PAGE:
Last December we announced an £8.4 billion package over five years for schemes to help deliver integrated transport at the local level. As part of this, we gave authorities an indication of the funding they could expect to receive in 200203. The total funding available for 200203 is £1.58 billion, compared with the £1.36 billion available for 200102. As announced last year, annual funding is projected to rise further to reach £1.9 billion per year in 200405 and 200506.
Today we are announcing the firm allocations each authority will receive for 200203. We are providing more for each authority than we had previously indicated which will allow them to take forward more of the smaller scale improvements that can make a big difference at local level. These include improvements to public transport, schemes to make local roads safer, less congested and better maintained, and measures to encourage cycling and walking. In addition we are accepting for funding a further 23 major local transport schemes, to add to the 69 major schemes accepted last year.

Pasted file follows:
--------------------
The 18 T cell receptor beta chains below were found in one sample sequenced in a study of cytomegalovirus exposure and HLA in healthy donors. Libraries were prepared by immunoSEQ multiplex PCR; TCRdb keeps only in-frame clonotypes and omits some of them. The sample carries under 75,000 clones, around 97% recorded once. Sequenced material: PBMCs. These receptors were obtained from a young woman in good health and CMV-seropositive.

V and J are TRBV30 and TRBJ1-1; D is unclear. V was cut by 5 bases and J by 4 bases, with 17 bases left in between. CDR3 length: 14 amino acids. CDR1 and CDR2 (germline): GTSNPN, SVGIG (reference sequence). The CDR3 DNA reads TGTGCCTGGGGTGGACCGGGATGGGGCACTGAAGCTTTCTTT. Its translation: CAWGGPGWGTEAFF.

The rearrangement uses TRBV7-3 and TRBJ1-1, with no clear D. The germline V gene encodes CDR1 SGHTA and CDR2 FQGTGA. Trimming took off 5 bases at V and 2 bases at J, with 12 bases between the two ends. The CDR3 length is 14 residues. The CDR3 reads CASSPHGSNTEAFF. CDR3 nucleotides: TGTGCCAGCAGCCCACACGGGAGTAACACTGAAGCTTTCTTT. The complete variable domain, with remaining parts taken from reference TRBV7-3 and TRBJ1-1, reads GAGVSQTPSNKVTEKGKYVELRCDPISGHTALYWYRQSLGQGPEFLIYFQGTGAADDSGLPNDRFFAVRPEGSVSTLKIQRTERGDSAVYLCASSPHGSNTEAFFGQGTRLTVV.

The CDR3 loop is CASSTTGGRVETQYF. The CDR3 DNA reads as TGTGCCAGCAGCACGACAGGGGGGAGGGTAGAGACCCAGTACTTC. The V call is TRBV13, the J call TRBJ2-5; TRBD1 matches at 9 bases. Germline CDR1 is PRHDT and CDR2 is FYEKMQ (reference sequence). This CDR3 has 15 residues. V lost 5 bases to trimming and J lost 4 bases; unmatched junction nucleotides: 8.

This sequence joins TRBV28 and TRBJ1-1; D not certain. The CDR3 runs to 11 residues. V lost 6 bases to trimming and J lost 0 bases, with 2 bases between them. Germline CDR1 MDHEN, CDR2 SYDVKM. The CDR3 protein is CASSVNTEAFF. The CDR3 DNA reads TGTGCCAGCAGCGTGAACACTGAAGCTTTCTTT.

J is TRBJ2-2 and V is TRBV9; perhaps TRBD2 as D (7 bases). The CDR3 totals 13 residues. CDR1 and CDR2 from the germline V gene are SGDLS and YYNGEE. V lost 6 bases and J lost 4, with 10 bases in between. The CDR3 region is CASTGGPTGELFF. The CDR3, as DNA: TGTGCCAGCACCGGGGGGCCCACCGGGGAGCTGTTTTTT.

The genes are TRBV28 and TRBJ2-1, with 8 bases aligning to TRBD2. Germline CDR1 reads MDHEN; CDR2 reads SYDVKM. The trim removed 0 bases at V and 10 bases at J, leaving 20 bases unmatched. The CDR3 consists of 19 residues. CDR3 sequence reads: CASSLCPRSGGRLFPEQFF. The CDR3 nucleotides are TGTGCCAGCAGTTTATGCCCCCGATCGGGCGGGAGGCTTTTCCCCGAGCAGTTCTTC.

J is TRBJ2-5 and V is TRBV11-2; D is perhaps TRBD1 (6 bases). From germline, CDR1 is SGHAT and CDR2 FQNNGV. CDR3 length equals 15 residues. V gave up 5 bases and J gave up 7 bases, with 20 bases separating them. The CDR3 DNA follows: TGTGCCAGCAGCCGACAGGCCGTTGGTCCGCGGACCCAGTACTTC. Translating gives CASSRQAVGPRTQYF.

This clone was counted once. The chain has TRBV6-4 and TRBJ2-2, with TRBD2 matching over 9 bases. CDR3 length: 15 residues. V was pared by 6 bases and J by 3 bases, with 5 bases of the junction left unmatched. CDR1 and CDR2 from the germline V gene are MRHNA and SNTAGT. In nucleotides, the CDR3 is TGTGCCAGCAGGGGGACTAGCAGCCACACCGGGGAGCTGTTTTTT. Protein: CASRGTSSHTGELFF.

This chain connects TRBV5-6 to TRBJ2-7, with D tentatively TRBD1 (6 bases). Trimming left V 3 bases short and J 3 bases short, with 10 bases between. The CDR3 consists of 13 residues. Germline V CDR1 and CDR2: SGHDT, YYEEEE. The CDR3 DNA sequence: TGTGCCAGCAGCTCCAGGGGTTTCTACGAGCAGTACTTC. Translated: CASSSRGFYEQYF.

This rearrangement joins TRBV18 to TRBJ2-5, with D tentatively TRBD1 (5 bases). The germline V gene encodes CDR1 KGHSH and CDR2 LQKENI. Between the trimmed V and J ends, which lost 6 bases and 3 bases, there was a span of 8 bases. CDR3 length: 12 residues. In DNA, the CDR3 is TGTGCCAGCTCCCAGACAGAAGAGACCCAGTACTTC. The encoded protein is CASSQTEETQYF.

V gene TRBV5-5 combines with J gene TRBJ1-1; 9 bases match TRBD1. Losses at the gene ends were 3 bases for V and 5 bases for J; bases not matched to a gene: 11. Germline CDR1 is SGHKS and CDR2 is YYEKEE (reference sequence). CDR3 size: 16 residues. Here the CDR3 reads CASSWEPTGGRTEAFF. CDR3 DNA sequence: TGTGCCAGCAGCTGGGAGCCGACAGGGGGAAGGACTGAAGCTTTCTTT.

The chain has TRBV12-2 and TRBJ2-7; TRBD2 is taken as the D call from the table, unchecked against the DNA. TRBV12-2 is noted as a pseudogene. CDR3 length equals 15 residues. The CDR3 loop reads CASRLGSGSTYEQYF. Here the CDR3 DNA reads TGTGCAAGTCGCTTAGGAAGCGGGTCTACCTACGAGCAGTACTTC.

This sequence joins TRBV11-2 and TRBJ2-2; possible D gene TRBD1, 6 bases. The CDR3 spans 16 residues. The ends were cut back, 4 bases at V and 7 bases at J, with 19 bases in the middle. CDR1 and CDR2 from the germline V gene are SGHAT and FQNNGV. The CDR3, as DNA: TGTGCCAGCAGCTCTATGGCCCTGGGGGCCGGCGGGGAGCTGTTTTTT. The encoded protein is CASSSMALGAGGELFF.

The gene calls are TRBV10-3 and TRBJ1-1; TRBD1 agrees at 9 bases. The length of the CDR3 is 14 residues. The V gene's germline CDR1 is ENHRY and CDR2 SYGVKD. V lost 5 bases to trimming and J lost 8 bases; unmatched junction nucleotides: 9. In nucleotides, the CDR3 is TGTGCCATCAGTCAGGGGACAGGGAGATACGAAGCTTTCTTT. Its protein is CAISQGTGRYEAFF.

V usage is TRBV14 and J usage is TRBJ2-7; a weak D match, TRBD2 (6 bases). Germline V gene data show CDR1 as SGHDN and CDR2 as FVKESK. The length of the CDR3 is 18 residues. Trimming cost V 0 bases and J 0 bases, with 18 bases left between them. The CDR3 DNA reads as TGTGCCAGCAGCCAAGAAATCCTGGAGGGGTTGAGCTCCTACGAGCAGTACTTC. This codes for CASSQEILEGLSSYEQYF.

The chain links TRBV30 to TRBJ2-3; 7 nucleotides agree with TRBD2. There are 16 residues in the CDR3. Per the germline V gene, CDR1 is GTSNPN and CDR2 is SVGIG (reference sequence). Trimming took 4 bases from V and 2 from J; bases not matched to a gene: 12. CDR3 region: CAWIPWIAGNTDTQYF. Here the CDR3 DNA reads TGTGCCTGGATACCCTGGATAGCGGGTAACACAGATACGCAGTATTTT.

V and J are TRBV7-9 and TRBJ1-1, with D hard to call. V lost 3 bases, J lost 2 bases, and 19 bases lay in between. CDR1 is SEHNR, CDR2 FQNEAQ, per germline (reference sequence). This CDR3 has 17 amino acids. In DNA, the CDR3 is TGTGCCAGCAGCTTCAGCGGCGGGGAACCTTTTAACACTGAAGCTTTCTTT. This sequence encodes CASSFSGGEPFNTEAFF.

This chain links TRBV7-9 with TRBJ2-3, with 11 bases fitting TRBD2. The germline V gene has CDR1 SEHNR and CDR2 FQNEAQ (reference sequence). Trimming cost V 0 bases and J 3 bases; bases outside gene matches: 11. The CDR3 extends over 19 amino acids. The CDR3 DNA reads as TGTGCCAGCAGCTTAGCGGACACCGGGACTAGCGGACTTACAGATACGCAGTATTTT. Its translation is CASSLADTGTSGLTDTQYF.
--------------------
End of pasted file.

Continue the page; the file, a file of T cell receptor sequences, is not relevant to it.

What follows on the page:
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Helen Jones: To ask the Secretary of State for Transport, Local Government and the Regions if he has considered the recommendations of the East of England Local Government Conference following completion of the Cambridge to Huntingdon multi-modal study; and if he will make a statement. 
Ms Keeble: My right hon. Friend the Minister for Transport has today written to the Head of Planning and Transportation at the East of England Local Government Conference and has placed a copy of his letter in the House of Commons Library.
The multi-modal studies programme is a key element of our policies for integrated transport. It applies rigorously the principles which underpin our 10 Year Plan, matching solutions to severe transport problems by assessing all the options across different transport modes.
The Cambridge to Huntingdon multi-modal study has looked in depth at the problems caused by the congested A14. These include unreliable journey times, affecting freight and public transport, as well as motorists, and accidents and congestion on other unsuitable local roads.